8 evidence-based tips to live to a healthy 100
Researchers have studied centenarians living around the world to learn what habits make a difference for longevity.
Would you like to live to 100 and beyond with a great quality of life?
In 2021, 89,739 centenarians — people who live to 100 or older — were reported to be living in the U.S. While that number is a small fraction of the population, about 2.7%, it has been increasing over the last two decades. We can learn valuable lessons from this small population.
Data from the nationally representative Health and Retirement study, “Becoming centenarians: disease and functioning trajectories of older U.S. adults as they survive to 100,” suggest that centenarians are generally healthier than other people of their generation. Many reach 100 with no major chronic diseases or disability, and more than half have no cognitive impairment.
Longevity may in part result from location. Researchers studying longevity in places where people live the longest around the world, called “blue zones,” found residents had similar habits that support good health:
- They prioritize stress relief throughout the day.
- They largely eat a plant-based diet, don’t overeat and drink alcohol in moderation.
- People in these areas stay active throughout the day, working, walking and playing together.
- Community plays a big part in their lives: They feel connected to their community and have a sense of purpose and belonging. Family, whether biological or chosen, comes first for them. These social circles reinforce and support healthy behaviors.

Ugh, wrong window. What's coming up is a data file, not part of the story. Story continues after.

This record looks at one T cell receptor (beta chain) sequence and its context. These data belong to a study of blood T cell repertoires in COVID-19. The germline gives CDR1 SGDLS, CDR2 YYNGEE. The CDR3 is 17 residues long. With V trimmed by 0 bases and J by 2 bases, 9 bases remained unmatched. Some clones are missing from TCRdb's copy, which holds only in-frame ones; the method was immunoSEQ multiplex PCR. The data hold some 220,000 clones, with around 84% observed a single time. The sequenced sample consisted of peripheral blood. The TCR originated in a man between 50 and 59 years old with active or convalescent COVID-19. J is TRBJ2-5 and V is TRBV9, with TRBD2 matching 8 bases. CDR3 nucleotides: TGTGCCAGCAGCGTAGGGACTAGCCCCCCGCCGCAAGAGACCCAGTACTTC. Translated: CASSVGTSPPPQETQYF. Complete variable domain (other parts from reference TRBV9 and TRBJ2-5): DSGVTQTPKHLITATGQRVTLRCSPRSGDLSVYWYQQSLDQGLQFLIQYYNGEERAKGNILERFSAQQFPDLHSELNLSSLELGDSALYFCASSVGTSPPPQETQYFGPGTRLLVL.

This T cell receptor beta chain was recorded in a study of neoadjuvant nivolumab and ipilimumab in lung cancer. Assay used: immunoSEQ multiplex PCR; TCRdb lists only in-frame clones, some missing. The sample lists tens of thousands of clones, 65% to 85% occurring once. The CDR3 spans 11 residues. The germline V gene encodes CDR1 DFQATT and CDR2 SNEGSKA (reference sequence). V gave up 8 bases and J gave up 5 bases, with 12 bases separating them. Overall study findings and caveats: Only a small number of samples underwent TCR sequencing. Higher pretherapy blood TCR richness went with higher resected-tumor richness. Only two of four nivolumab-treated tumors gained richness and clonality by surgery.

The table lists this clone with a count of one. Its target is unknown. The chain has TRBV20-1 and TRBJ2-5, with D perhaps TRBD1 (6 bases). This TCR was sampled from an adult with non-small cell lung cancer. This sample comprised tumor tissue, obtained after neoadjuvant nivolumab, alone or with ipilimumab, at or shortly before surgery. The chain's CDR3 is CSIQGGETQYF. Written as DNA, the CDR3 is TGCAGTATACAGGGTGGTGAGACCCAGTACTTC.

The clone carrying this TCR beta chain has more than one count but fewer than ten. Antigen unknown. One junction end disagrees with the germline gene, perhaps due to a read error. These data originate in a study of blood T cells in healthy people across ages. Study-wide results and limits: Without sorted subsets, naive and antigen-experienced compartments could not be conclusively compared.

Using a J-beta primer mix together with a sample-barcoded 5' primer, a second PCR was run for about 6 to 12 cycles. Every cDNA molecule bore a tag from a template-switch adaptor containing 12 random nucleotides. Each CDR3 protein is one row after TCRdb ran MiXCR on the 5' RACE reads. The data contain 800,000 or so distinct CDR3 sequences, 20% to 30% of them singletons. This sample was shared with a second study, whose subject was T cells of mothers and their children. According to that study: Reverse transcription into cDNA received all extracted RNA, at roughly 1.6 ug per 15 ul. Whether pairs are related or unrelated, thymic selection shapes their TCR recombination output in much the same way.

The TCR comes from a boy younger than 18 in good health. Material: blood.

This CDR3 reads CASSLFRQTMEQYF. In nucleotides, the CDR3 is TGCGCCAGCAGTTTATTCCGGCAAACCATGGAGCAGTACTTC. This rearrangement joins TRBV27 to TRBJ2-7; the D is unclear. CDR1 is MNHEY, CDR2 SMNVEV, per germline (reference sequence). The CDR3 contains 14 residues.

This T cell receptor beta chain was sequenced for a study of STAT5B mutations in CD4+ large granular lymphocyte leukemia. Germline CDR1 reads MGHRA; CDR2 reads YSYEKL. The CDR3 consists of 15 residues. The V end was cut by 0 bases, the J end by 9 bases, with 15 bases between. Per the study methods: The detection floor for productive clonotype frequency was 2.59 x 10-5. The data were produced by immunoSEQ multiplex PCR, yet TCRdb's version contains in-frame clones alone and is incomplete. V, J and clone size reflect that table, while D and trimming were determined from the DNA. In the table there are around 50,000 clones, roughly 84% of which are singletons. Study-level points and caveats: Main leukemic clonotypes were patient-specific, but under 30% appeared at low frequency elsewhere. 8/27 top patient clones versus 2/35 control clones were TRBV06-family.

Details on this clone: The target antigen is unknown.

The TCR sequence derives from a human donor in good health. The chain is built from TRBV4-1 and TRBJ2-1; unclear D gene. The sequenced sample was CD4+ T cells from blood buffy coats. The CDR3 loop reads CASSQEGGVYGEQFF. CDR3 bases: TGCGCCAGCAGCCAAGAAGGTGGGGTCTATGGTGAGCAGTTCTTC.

You don’t have to move to another part of the world, though, to enhance your health and well-being. Instead, focus on choosing healthy behaviors, because even small changes can make a large impact on your life. We know that while genetic makeup plays a part in overall health, over 80% of chronic disease can be prevented with healthy behaviors.
Here are eight evidenced-based tips to age healthily, no matter where you live:
Move more, sit less. Just 30 minutes of exercise five days a week reduces risk of cardiovascular disease, the No. 1 killer of men and women; even 11 minutes a day has been shown to have heart health benefits.
Eat and drink healthily. Strive for five servings of fruits and vegetables a day and if you drink alcohol, don’t drink more than one standard drink a day.
Don’t use tobacco — or quit if you do.
Get regular checkups. Catching problems early can be key to prevention and treatment.
Know your family history. Don’t wait — ask your family members about chronic diseases and mental health disorders they have experienced and gather information about deceased relatives. Learning your family’s health history can give your health care provider important clues to help diagnose problems as you age.
Be aware of changes in brain health. A little memory loss is normal as we age. However, if cognitive problems make it hard to get through the day for you, your family member or friend, reach out to your health care professional for help.
Sleep seven hours a night, at least.
Reduce stress by building your resilience skills, such as practicing gratitude and mindfulness, finding a sense of purpose and building connections with others.